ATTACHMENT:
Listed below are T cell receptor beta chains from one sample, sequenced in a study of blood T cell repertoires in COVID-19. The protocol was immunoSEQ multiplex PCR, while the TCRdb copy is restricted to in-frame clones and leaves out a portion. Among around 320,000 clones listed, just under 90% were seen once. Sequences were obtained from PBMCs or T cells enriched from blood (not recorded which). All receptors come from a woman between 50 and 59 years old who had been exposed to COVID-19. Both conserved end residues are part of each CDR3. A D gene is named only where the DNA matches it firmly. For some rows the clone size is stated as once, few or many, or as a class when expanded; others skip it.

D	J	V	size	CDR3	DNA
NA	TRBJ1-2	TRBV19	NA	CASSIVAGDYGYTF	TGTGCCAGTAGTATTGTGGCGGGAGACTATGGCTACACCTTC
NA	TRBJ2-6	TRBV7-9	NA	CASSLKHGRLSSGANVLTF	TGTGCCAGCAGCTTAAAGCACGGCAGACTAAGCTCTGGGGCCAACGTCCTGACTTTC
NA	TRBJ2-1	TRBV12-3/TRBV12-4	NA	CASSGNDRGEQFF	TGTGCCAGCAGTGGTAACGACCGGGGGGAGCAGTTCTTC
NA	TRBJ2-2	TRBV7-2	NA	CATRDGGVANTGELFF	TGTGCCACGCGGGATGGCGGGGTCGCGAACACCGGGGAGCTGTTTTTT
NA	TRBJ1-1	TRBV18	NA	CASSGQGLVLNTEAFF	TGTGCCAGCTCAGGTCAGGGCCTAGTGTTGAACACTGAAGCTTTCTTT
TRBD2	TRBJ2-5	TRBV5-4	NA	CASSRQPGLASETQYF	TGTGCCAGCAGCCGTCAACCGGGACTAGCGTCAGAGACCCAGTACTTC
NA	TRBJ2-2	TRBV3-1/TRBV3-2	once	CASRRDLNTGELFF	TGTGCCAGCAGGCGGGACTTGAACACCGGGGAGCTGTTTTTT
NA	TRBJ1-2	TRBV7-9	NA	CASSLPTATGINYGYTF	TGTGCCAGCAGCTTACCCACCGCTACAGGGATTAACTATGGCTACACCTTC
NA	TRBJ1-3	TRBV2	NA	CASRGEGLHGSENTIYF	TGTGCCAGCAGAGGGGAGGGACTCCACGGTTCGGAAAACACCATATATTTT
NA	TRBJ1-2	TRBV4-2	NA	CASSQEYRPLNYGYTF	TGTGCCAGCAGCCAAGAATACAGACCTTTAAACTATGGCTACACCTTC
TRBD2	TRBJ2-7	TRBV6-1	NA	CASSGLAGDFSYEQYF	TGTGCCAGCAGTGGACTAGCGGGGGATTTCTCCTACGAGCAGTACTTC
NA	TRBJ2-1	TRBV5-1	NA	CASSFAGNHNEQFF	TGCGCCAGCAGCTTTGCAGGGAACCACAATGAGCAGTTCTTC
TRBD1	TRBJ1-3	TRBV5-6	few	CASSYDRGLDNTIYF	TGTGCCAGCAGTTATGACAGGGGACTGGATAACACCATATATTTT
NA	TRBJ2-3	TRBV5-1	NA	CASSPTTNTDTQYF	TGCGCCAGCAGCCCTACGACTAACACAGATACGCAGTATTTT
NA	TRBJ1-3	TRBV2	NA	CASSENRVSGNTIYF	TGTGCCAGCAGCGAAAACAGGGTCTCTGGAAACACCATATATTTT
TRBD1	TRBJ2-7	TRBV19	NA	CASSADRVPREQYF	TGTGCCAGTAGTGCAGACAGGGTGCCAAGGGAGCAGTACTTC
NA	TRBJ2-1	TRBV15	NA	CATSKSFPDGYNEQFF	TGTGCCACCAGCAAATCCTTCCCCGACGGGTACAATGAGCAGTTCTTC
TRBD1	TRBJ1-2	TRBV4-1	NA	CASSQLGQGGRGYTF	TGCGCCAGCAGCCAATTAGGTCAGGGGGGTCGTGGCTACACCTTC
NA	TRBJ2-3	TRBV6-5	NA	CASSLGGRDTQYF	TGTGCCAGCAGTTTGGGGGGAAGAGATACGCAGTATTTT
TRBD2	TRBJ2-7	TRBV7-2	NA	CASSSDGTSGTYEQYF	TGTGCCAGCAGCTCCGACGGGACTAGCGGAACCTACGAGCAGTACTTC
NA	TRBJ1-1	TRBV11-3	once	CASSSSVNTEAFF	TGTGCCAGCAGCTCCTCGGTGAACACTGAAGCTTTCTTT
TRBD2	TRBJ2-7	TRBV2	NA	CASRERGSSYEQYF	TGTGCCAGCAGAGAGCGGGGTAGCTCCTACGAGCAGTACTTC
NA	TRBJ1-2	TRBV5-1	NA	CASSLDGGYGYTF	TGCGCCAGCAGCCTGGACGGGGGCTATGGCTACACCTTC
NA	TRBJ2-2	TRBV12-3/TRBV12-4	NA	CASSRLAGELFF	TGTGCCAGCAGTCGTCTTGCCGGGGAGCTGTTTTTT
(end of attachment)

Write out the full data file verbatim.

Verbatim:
Listed below are T cell receptor beta chains from one sample, sequenced in a study of blood T cell repertoires in COVID-19. The protocol was immunoSEQ multiplex PCR, while the TCRdb copy is restricted to in-frame clones and leaves out a portion. Among around 320,000 clones listed, just under 90% were seen once. Sequences were obtained from PBMCs or T cells enriched from blood (not recorded which). All receptors come from a woman between 50 and 59 years old who had been exposed to COVID-19. Both conserved end residues are part of each CDR3. A D gene is named only where the DNA matches it firmly. For some rows the clone size is stated as once, few or many, or as a class when expanded; others skip it.

D	J	V	size	CDR3	DNA
NA	TRBJ1-2	TRBV19	NA	CASSIVAGDYGYTF	TGTGCCAGTAGTATTGTGGCGGGAGACTATGGCTACACCTTC
NA	TRBJ2-6	TRBV7-9	NA	CASSLKHGRLSSGANVLTF	TGTGCCAGCAGCTTAAAGCACGGCAGACTAAGCTCTGGGGCCAACGTCCTGACTTTC
NA	TRBJ2-1	TRBV12-3/TRBV12-4	NA	CASSGNDRGEQFF	TGTGCCAGCAGTGGTAACGACCGGGGGGAGCAGTTCTTC
NA	TRBJ2-2	TRBV7-2	NA	CATRDGGVANTGELFF	TGTGCCACGCGGGATGGCGGGGTCGCGAACACCGGGGAGCTGTTTTTT
NA	TRBJ1-1	TRBV18	NA	CASSGQGLVLNTEAFF	TGTGCCAGCTCAGGTCAGGGCCTAGTGTTGAACACTGAAGCTTTCTTT
TRBD2	TRBJ2-5	TRBV5-4	NA	CASSRQPGLASETQYF	TGTGCCAGCAGCCGTCAACCGGGACTAGCGTCAGAGACCCAGTACTTC
NA	TRBJ2-2	TRBV3-1/TRBV3-2	once	CASRRDLNTGELFF	TGTGCCAGCAGGCGGGACTTGAACACCGGGGAGCTGTTTTTT
NA	TRBJ1-2	TRBV7-9	NA	CASSLPTATGINYGYTF	TGTGCCAGCAGCTTACCCACCGCTACAGGGATTAACTATGGCTACACCTTC
NA	TRBJ1-3	TRBV2	NA	CASRGEGLHGSENTIYF	TGTGCCAGCAGAGGGGAGGGACTCCACGGTTCGGAAAACACCATATATTTT
NA	TRBJ1-2	TRBV4-2	NA	CASSQEYRPLNYGYTF	TGTGCCAGCAGCCAAGAATACAGACCTTTAAACTATGGCTACACCTTC
TRBD2	TRBJ2-7	TRBV6-1	NA	CASSGLAGDFSYEQYF	TGTGCCAGCAGTGGACTAGCGGGGGATTTCTCCTACGAGCAGTACTTC
NA	TRBJ2-1	TRBV5-1	NA	CASSFAGNHNEQFF	TGCGCCAGCAGCTTTGCAGGGAACCACAATGAGCAGTTCTTC
TRBD1	TRBJ1-3	TRBV5-6	few	CASSYDRGLDNTIYF	TGTGCCAGCAGTTATGACAGGGGACTGGATAACACCATATATTTT
NA	TRBJ2-3	TRBV5-1	NA	CASSPTTNTDTQYF	TGCGCCAGCAGCCCTACGACTAACACAGATACGCAGTATTTT
NA	TRBJ1-3	TRBV2	NA	CASSENRVSGNTIYF	TGTGCCAGCAGCGAAAACAGGGTCTCTGGAAACACCATATATTTT
TRBD1	TRBJ2-7	TRBV19	NA	CASSADRVPREQYF	TGTGCCAGTAGTGCAGACAGGGTGCCAAGGGAGCAGTACTTC
NA	TRBJ2-1	TRBV15	NA	CATSKSFPDGYNEQFF	TGTGCCACCAGCAAATCCTTCCCCGACGGGTACAATGAGCAGTTCTTC
TRBD1	TRBJ1-2	TRBV4-1	NA	CASSQLGQGGRGYTF	TGCGCCAGCAGCCAATTAGGTCAGGGGGGTCGTGGCTACACCTTC
NA	TRBJ2-3	TRBV6-5	NA	CASSLGGRDTQYF	TGTGCCAGCAGTTTGGGGGGAAGAGATACGCAGTATTTT
TRBD2	TRBJ2-7	TRBV7-2	NA	CASSSDGTSGTYEQYF	TGTGCCAGCAGCTCCGACGGGACTAGCGGAACCTACGAGCAGTACTTC
NA	TRBJ1-1	TRBV11-3	once	CASSSSVNTEAFF	TGTGCCAGCAGCTCCTCGGTGAACACTGAAGCTTTCTTT
TRBD2	TRBJ2-7	TRBV2	NA	CASRERGSSYEQYF	TGTGCCAGCAGAGAGCGGGGTAGCTCCTACGAGCAGTACTTC
NA	TRBJ1-2	TRBV5-1	NA	CASSLDGGYGYTF	TGCGCCAGCAGCCTGGACGGGGGCTATGGCTACACCTTC
NA	TRBJ2-2	TRBV12-3/TRBV12-4	NA	CASSRLAGELFF	TGTGCCAGCAGTCGTCTTGCCGGGGAGCTGTTTTTT